Figure 7. Examples of bioreactor designs for maturation of tissue engineering interfacial tissues. (a) Osteochondral microfluidic bioreactor.[172] This bioreactor creates two microchannel arrays in a gel, separated by a non-channel gel slab in the center. Osteogenic and chondrogenic media are flowed through the microchannels allowing for diffusion into surrounding walls and through central slab, creating an interfacial construct. Reprinted with permission from Stephen M. Goldman, Gilda A. Barabino, Cultivation of agarose-based microfluidic hydrogel promotes the development of large, full-thickness, tissue-engineered articular cartilage constructs, John Wiley and Sons. Copyright © 2014 John Wiley & Sons Ltd.[172] (b) Osteochondral bioreactor.[163] Chondrogenic and osteogenic media are continuously flowed through a scaffold, while maintaining separation of media baths through use of an O-ring. Histology shows interfacial region for construct: chondral component (CC) and osseous component (OC). Alizarin red stains for calcium, Safranin-O stains for negatively charged molecules (GAGs), and fast green stains for proteins. This schematic was reprinted from <http://pubs.acs.org/doi/abs/10.1021/mp500136b>. Further permissions related to the material excerpted should be directed to the ACS.[163] (c) Combination mechanical, chemical, and co-culture bioreactor for culturing meniscal enthesis constructs. These constructs consist of two bone plugs seeded with mesenchymal stem cells (MSCs) injected and connected with a high density collagen gel embedded with meniscal fibrochondrocytes (FCCs). The bone plugs are anchored down in the bioreactor using the walls, and then osteogenic media and meniscal media can be applied to different portions of the scaffold. Image shows distribution of co-cultured cells on constructs, and histology shows the morphology of the interfacial region of the construct (images courtesy of Leanne Iannucci). Reprinted from Acta Biomaterialia, Volume 56, Mary Clare McCorry, Melissa M. Mansfield, Xiaozhou Sha, Daniel J. Coppola, Jonathan W. Lee, Lawrence J. Bonassar, A model system for developing a tissue engineered meniscal enthesis, 110–117, Copyright © 2016, with permission from Elsevier[60]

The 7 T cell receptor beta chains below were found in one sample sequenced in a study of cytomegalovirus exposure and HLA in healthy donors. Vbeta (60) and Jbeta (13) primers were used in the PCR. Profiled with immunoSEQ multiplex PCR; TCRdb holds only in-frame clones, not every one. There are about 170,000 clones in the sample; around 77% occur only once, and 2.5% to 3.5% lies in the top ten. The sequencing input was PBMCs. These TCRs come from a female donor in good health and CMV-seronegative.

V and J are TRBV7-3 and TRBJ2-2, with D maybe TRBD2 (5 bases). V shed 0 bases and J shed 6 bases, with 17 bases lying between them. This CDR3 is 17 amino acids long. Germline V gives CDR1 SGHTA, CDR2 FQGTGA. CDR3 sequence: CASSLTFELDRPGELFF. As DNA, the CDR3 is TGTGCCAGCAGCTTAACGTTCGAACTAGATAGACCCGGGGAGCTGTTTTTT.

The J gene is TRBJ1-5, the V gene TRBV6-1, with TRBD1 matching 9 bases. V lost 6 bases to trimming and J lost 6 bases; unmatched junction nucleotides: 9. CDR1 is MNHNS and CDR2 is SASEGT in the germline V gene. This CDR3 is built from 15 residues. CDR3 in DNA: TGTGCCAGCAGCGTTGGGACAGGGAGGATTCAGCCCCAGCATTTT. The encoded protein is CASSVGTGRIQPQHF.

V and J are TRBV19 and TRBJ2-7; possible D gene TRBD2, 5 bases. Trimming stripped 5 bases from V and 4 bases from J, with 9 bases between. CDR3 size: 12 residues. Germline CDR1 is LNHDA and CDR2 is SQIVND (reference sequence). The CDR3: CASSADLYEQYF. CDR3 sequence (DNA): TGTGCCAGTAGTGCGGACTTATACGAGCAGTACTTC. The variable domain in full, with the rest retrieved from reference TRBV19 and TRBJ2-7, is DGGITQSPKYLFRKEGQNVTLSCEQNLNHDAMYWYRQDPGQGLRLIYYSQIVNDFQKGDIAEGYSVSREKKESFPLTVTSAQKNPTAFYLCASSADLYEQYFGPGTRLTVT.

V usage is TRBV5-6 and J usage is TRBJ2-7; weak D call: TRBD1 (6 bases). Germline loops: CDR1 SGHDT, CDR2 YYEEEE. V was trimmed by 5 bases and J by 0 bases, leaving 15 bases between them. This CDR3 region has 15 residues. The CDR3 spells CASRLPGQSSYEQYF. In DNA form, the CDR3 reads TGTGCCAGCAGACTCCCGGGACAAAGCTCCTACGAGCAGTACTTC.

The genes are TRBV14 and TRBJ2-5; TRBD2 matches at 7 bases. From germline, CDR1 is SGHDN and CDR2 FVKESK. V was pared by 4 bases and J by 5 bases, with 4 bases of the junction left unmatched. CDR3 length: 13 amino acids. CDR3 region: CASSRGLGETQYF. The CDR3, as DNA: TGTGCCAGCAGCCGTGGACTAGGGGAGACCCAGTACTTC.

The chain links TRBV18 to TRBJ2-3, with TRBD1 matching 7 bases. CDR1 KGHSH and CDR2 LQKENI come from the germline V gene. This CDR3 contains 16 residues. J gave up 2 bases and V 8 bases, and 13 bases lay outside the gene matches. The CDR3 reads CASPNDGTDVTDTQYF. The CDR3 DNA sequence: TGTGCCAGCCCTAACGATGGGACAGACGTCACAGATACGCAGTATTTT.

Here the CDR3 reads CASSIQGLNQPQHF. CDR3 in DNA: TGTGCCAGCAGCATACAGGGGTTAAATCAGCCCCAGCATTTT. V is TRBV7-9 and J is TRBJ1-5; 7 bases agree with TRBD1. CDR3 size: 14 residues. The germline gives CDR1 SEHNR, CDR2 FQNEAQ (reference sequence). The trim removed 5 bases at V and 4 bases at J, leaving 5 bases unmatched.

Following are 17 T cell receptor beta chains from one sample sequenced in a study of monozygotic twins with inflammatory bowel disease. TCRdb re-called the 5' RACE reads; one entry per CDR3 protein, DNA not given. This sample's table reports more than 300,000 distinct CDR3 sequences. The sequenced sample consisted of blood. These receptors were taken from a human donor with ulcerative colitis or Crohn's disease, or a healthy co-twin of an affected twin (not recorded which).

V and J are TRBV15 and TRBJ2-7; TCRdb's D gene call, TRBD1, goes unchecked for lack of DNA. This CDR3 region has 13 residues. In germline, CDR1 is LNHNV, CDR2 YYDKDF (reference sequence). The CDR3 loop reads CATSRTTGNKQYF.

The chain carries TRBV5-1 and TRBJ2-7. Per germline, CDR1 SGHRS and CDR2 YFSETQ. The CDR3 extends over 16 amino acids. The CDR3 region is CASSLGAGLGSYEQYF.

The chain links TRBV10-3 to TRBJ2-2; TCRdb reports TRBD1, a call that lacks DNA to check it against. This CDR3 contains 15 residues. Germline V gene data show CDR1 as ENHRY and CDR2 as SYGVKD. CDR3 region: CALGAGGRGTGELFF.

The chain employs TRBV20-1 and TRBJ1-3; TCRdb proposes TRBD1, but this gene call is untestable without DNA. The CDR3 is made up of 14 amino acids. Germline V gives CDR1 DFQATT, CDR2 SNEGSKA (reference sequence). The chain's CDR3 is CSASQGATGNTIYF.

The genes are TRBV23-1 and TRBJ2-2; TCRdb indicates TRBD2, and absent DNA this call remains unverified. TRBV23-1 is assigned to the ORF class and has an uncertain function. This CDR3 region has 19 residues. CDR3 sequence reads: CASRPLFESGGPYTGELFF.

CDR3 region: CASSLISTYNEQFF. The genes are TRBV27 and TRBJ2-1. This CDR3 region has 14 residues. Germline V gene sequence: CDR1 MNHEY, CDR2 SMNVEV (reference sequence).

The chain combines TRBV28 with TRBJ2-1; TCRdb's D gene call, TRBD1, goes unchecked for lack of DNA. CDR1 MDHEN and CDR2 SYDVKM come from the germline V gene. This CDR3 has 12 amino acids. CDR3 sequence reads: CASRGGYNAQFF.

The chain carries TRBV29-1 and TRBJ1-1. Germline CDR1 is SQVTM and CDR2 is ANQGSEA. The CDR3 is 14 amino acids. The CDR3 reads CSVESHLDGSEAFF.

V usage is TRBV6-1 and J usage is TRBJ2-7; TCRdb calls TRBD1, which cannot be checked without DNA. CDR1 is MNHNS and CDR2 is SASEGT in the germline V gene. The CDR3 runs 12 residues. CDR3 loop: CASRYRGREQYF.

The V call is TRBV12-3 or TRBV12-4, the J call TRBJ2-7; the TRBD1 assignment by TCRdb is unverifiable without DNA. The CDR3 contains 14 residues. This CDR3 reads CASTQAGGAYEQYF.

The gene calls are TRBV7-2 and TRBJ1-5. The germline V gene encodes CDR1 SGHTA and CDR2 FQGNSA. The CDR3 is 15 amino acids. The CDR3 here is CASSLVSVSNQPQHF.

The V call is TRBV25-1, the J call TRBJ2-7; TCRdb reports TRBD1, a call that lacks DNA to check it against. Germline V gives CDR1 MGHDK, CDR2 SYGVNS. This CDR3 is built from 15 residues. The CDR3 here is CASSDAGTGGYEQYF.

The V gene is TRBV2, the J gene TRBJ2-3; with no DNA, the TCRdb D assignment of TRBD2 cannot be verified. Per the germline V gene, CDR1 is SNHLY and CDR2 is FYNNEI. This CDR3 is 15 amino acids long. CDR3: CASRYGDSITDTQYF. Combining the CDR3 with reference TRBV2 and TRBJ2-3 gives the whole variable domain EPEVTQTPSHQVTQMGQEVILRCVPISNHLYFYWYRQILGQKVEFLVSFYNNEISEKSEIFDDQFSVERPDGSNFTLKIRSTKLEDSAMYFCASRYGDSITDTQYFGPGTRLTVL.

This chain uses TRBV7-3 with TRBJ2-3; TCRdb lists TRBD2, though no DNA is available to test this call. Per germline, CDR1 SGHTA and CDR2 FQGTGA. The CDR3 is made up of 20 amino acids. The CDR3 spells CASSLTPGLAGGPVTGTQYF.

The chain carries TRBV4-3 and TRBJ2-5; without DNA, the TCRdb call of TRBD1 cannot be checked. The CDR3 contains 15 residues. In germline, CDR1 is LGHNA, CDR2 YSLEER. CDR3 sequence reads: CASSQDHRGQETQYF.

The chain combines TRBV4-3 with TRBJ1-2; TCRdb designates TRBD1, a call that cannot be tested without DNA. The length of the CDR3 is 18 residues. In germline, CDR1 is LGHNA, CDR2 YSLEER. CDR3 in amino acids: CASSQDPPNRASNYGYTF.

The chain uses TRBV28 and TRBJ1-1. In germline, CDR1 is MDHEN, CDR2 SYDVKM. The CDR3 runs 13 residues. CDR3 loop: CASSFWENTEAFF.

Mechanically driven maturation

The native enthesis sustains dynamic tensile, compressive, and shear loading that contributes to the development of the integrated regions. The structural transition from soft tissue-to-bone promotes gradual load transfer across the interface, indicating the importance of the structure–function relationship in the enthesis.[1, 26, 173] The native enthesis contains a dense network of collagen fibers interdigitated into bone that aid in tensile and compressive load transmission.[174177] The loading environment of the enthesis provides mechanical cues to cells that instruct matrix production and remodeling. Lack of loading during native development results in impaired mineral deposition and disorganized fiber distribution.[178] In the case of healing after tendon injury, immobilization actually increased structural, compositional, and viscoelastic properties compared with an exercised group.[179] Considering the mechanical influences on tissue development is important when designing methods for tissue engineered enthesis maturation.

During development, anchoring of the meniscus to the tibia produces a static mechanical boundary condition that triggers longitudinal fiber organization in the soft tissue.[9092, 180] Mimicking this static mechanical boundary condition has shown organized fiber remodeling from several cell types including fibroblasts,[181184] MSCs,[185187] cardiomyocytes,[184] annulus fibrosis chondrocytes,[188] and meniscal fibrochondrocytes.[60, 74, 86] Mechanical anchoring at the bony ends of a soft tissue-to-bone model system directed longitudinal fiber formation as well as formed interdigitated fibers at the collagen–bone interface [Fig. 7(c)].[60] Cell monolayers mechanically fixed at the end points contracted the cell sheet into a 3D construct. Using this method, the cells organized a highly aligned and integrated enthesis for ACL repair [Fig. 6(b)].[68] While mechanically directed fiber remodeling has been shown in several systems, different cell types have also displayed varying levels of remodeling capability. When tendon and meniscal fibrochondrocytes were embedded in a collagen matrix and clamped, fibrochondrocytes formed significantly larger fibers than tendon cells.[189] MSCs in a tissue engineered meniscus also showed decreased fiber alignment and diameter compared with fibrochondrocytes.[86] These studies indicate that the response to mechanical stimuli is highly dependent on cell type.